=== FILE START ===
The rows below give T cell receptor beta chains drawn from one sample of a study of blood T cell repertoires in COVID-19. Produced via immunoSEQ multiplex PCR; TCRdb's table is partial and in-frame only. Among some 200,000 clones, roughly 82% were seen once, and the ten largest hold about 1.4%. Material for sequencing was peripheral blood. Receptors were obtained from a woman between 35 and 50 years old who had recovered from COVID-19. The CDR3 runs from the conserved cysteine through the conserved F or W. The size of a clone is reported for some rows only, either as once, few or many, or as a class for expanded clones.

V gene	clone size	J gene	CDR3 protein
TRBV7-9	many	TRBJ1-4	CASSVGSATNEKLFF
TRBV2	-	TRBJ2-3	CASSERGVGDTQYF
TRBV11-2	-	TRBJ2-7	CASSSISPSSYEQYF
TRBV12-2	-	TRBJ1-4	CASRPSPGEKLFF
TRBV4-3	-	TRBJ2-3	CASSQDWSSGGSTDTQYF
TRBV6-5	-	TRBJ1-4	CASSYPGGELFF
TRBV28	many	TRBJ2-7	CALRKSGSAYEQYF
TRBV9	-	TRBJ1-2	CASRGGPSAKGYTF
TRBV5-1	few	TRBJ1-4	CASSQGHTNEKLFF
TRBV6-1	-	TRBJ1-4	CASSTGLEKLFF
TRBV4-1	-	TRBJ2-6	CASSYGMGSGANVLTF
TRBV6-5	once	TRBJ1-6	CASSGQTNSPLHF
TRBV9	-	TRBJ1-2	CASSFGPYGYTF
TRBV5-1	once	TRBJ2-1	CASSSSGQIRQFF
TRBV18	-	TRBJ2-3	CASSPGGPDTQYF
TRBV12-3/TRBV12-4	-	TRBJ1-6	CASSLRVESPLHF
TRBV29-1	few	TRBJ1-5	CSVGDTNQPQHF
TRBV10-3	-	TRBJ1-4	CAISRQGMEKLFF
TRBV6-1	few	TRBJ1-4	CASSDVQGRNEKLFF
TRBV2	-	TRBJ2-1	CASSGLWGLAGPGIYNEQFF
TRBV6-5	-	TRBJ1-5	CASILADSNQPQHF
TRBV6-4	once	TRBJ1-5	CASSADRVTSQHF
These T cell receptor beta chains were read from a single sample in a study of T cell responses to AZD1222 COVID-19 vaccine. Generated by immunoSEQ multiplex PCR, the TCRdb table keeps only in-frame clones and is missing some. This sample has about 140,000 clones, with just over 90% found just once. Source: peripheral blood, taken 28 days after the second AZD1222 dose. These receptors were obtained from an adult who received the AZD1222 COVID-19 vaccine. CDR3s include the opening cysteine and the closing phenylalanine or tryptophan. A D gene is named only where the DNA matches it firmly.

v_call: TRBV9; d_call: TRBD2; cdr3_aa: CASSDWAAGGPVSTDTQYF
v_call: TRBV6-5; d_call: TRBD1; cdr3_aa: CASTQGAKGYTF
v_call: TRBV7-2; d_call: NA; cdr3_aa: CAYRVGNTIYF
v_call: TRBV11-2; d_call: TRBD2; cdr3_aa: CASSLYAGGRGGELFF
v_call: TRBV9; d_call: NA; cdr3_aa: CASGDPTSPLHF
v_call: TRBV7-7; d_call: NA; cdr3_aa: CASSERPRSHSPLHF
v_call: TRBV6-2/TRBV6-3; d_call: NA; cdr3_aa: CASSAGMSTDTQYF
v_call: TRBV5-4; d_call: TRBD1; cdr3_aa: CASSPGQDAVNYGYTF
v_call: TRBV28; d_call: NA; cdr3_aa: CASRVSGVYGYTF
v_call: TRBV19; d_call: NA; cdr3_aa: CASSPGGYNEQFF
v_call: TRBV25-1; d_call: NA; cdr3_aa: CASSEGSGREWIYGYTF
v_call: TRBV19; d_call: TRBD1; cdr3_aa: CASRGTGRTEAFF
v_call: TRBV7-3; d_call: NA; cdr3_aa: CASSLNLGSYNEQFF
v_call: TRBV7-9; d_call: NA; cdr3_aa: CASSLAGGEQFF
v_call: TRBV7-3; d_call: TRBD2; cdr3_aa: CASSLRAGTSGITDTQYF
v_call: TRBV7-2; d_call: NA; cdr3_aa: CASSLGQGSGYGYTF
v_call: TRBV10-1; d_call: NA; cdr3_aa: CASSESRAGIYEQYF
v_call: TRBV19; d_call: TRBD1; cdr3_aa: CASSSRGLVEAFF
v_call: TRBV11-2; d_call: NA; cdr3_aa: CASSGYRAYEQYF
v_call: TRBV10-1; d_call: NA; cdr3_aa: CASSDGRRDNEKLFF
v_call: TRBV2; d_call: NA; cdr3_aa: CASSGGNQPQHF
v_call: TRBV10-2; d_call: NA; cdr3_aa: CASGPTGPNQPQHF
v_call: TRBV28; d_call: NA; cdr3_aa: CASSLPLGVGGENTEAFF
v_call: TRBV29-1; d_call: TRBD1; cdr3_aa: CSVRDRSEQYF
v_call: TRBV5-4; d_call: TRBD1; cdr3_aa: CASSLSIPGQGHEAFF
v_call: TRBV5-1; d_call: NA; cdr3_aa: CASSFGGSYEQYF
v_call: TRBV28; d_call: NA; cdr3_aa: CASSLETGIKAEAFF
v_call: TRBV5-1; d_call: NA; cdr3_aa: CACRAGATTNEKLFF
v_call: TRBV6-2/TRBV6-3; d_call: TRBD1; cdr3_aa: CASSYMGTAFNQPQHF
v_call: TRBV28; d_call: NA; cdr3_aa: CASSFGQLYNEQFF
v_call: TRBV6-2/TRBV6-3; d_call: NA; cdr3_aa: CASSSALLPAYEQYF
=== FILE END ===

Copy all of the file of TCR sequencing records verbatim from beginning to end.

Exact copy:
The rows below give T cell receptor beta chains drawn from one sample of a study of blood T cell repertoires in COVID-19. Produced via immunoSEQ multiplex PCR; TCRdb's table is partial and in-frame only. Among some 200,000 clones, roughly 82% were seen once, and the ten largest hold about 1.4%. Material for sequencing was peripheral blood. Receptors were obtained from a woman between 35 and 50 years old who had recovered from COVID-19. The CDR3 runs from the conserved cysteine through the conserved F or W. The size of a clone is reported for some rows only, either as once, few or many, or as a class for expanded clones.

V gene	clone size	J gene	CDR3 protein
TRBV7-9	many	TRBJ1-4	CASSVGSATNEKLFF
TRBV2	-	TRBJ2-3	CASSERGVGDTQYF
TRBV11-2	-	TRBJ2-7	CASSSISPSSYEQYF
TRBV12-2	-	TRBJ1-4	CASRPSPGEKLFF
TRBV4-3	-	TRBJ2-3	CASSQDWSSGGSTDTQYF
TRBV6-5	-	TRBJ1-4	CASSYPGGELFF
TRBV28	many	TRBJ2-7	CALRKSGSAYEQYF
TRBV9	-	TRBJ1-2	CASRGGPSAKGYTF
TRBV5-1	few	TRBJ1-4	CASSQGHTNEKLFF
TRBV6-1	-	TRBJ1-4	CASSTGLEKLFF
TRBV4-1	-	TRBJ2-6	CASSYGMGSGANVLTF
TRBV6-5	once	TRBJ1-6	CASSGQTNSPLHF
TRBV9	-	TRBJ1-2	CASSFGPYGYTF
TRBV5-1	once	TRBJ2-1	CASSSSGQIRQFF
TRBV18	-	TRBJ2-3	CASSPGGPDTQYF
TRBV12-3/TRBV12-4	-	TRBJ1-6	CASSLRVESPLHF
TRBV29-1	few	TRBJ1-5	CSVGDTNQPQHF
TRBV10-3	-	TRBJ1-4	CAISRQGMEKLFF
TRBV6-1	few	TRBJ1-4	CASSDVQGRNEKLFF
TRBV2	-	TRBJ2-1	CASSGLWGLAGPGIYNEQFF
TRBV6-5	-	TRBJ1-5	CASILADSNQPQHF
TRBV6-4	once	TRBJ1-5	CASSADRVTSQHF
These T cell receptor beta chains were read from a single sample in a study of T cell responses to AZD1222 COVID-19 vaccine. Generated by immunoSEQ multiplex PCR, the TCRdb table keeps only in-frame clones and is missing some. This sample has about 140,000 clones, with just over 90% found just once. Source: peripheral blood, taken 28 days after the second AZD1222 dose. These receptors were obtained from an adult who received the AZD1222 COVID-19 vaccine. CDR3s include the opening cysteine and the closing phenylalanine or tryptophan. A D gene is named only where the DNA matches it firmly.

v_call: TRBV9; d_call: TRBD2; cdr3_aa: CASSDWAAGGPVSTDTQYF
v_call: TRBV6-5; d_call: TRBD1; cdr3_aa: CASTQGAKGYTF
v_call: TRBV7-2; d_call: NA; cdr3_aa: CAYRVGNTIYF
v_call: TRBV11-2; d_call: TRBD2; cdr3_aa: CASSLYAGGRGGELFF
v_call: TRBV9; d_call: NA; cdr3_aa: CASGDPTSPLHF
v_call: TRBV7-7; d_call: NA; cdr3_aa: CASSERPRSHSPLHF
v_call: TRBV6-2/TRBV6-3; d_call: NA; cdr3_aa: CASSAGMSTDTQYF
v_call: TRBV5-4; d_call: TRBD1; cdr3_aa: CASSPGQDAVNYGYTF
v_call: TRBV28; d_call: NA; cdr3_aa: CASRVSGVYGYTF
v_call: TRBV19; d_call: NA; cdr3_aa: CASSPGGYNEQFF
v_call: TRBV25-1; d_call: NA; cdr3_aa: CASSEGSGREWIYGYTF
v_call: TRBV19; d_call: TRBD1; cdr3_aa: CASRGTGRTEAFF
v_call: TRBV7-3; d_call: NA; cdr3_aa: CASSLNLGSYNEQFF
v_call: TRBV7-9; d_call: NA; cdr3_aa: CASSLAGGEQFF
v_call: TRBV7-3; d_call: TRBD2; cdr3_aa: CASSLRAGTSGITDTQYF
v_call: TRBV7-2; d_call: NA; cdr3_aa: CASSLGQGSGYGYTF
v_call: TRBV10-1; d_call: NA; cdr3_aa: CASSESRAGIYEQYF
v_call: TRBV19; d_call: TRBD1; cdr3_aa: CASSSRGLVEAFF
v_call: TRBV11-2; d_call: NA; cdr3_aa: CASSGYRAYEQYF
v_call: TRBV10-1; d_call: NA; cdr3_aa: CASSDGRRDNEKLFF
v_call: TRBV2; d_call: NA; cdr3_aa: CASSGGNQPQHF
v_call: TRBV10-2; d_call: NA; cdr3_aa: CASGPTGPNQPQHF
v_call: TRBV28; d_call: NA; cdr3_aa: CASSLPLGVGGENTEAFF
v_call: TRBV29-1; d_call: TRBD1; cdr3_aa: CSVRDRSEQYF
v_call: TRBV5-4; d_call: TRBD1; cdr3_aa: CASSLSIPGQGHEAFF
v_call: TRBV5-1; d_call: NA; cdr3_aa: CASSFGGSYEQYF
v_call: TRBV28; d_call: NA; cdr3_aa: CASSLETGIKAEAFF
v_call: TRBV5-1; d_call: NA; cdr3_aa: CACRAGATTNEKLFF
v_call: TRBV6-2/TRBV6-3; d_call: TRBD1; cdr3_aa: CASSYMGTAFNQPQHF
v_call: TRBV28; d_call: NA; cdr3_aa: CASSFGQLYNEQFF
v_call: TRBV6-2/TRBV6-3; d_call: NA; cdr3_aa: CASSSALLPAYEQYF